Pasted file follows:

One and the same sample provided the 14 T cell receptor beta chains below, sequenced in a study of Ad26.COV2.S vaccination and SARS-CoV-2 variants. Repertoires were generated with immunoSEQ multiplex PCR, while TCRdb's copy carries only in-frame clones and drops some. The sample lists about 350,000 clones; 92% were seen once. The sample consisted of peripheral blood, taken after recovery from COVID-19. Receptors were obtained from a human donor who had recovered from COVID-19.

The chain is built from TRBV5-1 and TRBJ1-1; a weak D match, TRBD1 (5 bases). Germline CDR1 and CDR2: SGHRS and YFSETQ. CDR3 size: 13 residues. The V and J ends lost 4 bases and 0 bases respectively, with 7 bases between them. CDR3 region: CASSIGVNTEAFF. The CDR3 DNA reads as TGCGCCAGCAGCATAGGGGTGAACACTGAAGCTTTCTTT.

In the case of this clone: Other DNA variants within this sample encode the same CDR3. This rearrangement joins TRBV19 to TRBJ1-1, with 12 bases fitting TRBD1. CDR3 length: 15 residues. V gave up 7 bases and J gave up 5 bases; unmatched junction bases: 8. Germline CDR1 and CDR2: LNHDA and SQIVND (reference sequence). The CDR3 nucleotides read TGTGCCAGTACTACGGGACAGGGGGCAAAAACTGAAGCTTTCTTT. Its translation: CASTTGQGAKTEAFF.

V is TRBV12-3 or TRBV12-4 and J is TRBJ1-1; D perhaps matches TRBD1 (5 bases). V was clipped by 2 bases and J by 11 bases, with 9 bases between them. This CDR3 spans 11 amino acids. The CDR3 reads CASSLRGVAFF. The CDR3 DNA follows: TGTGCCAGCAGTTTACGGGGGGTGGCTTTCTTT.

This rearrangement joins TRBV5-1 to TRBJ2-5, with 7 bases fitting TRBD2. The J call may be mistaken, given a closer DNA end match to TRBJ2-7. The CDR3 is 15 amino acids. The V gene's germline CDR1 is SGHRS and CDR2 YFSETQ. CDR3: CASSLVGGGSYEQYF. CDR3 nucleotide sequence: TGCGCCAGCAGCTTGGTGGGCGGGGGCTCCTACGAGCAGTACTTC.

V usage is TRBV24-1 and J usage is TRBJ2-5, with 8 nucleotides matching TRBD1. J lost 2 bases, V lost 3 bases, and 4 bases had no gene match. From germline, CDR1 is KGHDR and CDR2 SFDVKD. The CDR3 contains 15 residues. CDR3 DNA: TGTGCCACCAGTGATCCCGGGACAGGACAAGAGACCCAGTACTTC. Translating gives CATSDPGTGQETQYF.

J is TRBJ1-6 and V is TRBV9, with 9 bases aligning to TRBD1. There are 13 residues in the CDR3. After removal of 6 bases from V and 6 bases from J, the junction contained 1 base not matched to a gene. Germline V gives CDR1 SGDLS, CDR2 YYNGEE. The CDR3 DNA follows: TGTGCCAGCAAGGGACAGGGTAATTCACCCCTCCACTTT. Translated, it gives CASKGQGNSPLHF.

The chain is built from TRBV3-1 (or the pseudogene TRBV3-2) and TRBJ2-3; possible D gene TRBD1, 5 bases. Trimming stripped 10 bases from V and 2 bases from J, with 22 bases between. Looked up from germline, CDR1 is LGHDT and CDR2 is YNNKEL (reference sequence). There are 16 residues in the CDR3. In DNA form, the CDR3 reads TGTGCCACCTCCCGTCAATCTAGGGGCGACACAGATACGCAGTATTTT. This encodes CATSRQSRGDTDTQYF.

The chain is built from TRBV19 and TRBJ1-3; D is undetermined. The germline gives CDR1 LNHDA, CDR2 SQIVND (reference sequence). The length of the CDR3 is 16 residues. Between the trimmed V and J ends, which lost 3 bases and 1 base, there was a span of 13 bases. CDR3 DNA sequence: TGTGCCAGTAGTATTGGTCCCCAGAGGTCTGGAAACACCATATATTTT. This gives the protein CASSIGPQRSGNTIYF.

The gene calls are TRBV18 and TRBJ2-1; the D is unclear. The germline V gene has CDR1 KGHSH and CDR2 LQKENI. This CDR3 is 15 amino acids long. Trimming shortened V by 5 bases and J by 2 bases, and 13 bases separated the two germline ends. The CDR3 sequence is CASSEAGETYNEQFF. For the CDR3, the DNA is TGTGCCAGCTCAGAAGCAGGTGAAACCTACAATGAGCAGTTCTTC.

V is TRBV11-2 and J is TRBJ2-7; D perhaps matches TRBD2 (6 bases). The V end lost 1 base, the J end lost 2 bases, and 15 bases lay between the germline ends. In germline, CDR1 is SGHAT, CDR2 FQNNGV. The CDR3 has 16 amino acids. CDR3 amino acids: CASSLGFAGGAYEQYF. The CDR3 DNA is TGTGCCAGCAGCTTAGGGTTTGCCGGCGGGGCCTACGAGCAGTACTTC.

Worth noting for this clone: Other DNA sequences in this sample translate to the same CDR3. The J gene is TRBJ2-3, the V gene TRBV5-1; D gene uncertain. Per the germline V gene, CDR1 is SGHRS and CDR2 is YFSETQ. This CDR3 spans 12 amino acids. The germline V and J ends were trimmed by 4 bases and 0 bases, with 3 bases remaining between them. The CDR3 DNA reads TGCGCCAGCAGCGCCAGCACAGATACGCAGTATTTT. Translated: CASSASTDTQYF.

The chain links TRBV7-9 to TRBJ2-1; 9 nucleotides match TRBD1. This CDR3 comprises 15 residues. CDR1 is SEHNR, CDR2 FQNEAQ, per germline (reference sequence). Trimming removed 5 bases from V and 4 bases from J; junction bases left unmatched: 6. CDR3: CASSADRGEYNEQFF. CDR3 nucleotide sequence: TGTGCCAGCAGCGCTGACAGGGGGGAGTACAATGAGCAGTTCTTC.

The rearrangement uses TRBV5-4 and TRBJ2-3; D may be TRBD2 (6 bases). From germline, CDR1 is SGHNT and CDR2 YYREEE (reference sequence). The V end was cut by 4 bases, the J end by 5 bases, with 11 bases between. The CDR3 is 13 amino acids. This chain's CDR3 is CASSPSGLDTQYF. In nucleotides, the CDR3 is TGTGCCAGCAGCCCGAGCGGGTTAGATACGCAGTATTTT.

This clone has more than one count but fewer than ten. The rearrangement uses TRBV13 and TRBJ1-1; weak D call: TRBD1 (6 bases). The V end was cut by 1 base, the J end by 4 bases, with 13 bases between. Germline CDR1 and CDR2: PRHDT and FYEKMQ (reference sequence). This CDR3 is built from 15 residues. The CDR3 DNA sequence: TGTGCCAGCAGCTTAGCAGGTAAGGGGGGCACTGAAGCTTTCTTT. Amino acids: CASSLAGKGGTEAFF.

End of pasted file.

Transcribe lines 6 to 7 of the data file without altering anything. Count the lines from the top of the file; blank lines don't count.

V usage is TRBV24-1 and J usage is TRBJ2-5, with 8 nucleotides matching TRBD1. J lost 2 bases, V lost 3 bases, and 4 bases had no gene match. From germline, CDR1 is KGHDR and CDR2 SFDVKD. The CDR3 contains 15 residues. CDR3 DNA: TGTGCCACCAGTGATCCCGGGACAGGACAAGAGACCCAGTACTTC. Translating gives CATSDPGTGQETQYF.

J is TRBJ1-6 and V is TRBV9, with 9 bases aligning to TRBD1. There are 13 residues in the CDR3. After removal of 6 bases from V and 6 bases from J, the junction contained 1 base not matched to a gene. Germline V gives CDR1 SGDLS, CDR2 YYNGEE. The CDR3 DNA follows: TGTGCCAGCAAGGGACAGGGTAATTCACCCCTCCACTTT. Translated, it gives CASKGQGNSPLHF.